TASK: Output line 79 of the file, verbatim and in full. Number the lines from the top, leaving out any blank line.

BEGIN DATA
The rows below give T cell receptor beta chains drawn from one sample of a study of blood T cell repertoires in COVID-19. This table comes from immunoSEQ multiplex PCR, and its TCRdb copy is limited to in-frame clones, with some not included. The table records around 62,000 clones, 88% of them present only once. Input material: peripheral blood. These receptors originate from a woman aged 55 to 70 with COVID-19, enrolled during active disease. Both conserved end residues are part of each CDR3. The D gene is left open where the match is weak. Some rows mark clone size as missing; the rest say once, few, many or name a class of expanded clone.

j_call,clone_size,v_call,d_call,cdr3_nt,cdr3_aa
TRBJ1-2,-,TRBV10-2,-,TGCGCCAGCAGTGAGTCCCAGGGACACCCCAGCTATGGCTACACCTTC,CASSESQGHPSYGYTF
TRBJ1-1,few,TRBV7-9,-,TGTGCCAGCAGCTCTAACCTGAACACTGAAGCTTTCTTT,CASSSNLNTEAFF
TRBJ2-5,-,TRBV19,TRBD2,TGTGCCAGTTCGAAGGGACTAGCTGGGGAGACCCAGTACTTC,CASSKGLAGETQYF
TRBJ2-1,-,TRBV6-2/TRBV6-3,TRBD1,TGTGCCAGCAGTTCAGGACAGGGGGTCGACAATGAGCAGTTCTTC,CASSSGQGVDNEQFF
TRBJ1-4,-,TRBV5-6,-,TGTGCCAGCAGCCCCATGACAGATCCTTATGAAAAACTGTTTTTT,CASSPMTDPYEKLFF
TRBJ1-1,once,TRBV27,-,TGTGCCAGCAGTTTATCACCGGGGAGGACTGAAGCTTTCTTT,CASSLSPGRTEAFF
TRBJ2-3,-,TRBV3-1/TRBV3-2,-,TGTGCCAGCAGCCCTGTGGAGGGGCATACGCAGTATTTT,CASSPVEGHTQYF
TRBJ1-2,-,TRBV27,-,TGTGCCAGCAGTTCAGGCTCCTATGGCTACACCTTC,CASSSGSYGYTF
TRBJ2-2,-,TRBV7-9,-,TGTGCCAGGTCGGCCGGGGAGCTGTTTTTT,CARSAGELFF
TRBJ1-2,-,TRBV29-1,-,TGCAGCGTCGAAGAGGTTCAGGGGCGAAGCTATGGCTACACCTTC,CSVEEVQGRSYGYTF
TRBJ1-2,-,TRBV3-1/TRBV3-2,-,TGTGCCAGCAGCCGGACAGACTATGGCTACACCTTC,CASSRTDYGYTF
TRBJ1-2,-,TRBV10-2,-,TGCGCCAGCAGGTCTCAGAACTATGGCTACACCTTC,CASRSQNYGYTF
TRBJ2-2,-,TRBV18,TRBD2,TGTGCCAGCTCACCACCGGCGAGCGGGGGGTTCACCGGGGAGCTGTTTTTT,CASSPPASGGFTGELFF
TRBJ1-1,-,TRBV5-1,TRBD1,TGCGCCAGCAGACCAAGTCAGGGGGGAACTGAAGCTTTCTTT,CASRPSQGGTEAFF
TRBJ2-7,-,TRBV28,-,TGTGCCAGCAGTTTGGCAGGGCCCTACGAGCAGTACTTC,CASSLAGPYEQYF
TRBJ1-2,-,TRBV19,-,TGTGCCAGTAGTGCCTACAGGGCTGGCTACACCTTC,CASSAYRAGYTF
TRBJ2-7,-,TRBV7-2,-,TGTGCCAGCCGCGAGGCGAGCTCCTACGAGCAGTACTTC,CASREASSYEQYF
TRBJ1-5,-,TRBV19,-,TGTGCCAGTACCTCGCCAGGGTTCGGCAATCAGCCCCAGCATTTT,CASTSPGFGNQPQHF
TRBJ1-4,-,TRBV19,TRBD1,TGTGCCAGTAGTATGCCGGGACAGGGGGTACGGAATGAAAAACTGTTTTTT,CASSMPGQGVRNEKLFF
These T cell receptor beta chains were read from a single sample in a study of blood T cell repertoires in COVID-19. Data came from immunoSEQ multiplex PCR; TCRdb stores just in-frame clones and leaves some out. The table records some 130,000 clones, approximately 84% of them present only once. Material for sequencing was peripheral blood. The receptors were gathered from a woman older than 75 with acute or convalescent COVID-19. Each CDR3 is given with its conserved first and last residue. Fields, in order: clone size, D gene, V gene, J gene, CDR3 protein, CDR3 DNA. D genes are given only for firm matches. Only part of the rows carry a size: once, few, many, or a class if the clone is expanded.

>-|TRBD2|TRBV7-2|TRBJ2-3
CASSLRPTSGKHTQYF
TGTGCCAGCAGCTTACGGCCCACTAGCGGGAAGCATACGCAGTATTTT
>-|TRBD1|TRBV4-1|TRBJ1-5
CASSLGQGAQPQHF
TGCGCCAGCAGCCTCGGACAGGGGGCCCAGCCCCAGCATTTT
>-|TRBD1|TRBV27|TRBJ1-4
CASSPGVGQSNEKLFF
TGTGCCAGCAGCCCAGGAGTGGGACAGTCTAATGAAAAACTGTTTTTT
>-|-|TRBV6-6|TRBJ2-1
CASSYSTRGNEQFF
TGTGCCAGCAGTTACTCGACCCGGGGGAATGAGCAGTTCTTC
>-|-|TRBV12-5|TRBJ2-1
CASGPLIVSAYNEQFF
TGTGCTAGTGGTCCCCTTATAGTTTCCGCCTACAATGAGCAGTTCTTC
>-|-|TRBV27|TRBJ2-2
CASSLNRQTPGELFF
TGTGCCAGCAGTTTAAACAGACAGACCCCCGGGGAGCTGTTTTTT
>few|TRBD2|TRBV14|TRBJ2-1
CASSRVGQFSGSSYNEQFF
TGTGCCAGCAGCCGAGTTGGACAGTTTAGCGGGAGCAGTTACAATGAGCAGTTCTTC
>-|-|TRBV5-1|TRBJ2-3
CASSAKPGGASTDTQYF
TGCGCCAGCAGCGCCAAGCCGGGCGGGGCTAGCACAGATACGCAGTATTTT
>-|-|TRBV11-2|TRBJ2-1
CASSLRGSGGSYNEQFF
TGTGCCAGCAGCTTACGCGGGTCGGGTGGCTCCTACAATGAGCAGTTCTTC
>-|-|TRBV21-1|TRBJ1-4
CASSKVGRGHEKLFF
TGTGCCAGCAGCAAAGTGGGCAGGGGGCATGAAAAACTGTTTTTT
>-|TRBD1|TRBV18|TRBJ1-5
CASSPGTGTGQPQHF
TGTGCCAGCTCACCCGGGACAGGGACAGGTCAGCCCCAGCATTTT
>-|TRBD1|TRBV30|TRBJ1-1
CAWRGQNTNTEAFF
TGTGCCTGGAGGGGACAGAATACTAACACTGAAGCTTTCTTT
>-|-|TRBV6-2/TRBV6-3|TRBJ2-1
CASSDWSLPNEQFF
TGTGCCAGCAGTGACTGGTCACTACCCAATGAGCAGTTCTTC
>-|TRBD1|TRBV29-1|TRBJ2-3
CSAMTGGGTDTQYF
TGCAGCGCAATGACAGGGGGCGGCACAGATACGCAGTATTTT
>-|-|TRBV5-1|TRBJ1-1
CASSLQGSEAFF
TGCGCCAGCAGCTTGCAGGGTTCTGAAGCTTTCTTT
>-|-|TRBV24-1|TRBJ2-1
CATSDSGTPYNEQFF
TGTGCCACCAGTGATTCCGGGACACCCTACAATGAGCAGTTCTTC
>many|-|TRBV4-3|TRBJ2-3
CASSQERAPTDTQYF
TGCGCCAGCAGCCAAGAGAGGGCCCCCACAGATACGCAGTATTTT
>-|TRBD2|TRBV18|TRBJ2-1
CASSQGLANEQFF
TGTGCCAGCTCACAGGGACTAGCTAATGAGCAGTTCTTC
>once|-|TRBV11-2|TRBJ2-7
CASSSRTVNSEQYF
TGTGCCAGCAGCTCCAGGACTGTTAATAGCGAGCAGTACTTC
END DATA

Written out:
TGTGCCAGCAGCTCCAGGACTGTTAATAGCGAGCAGTACTTC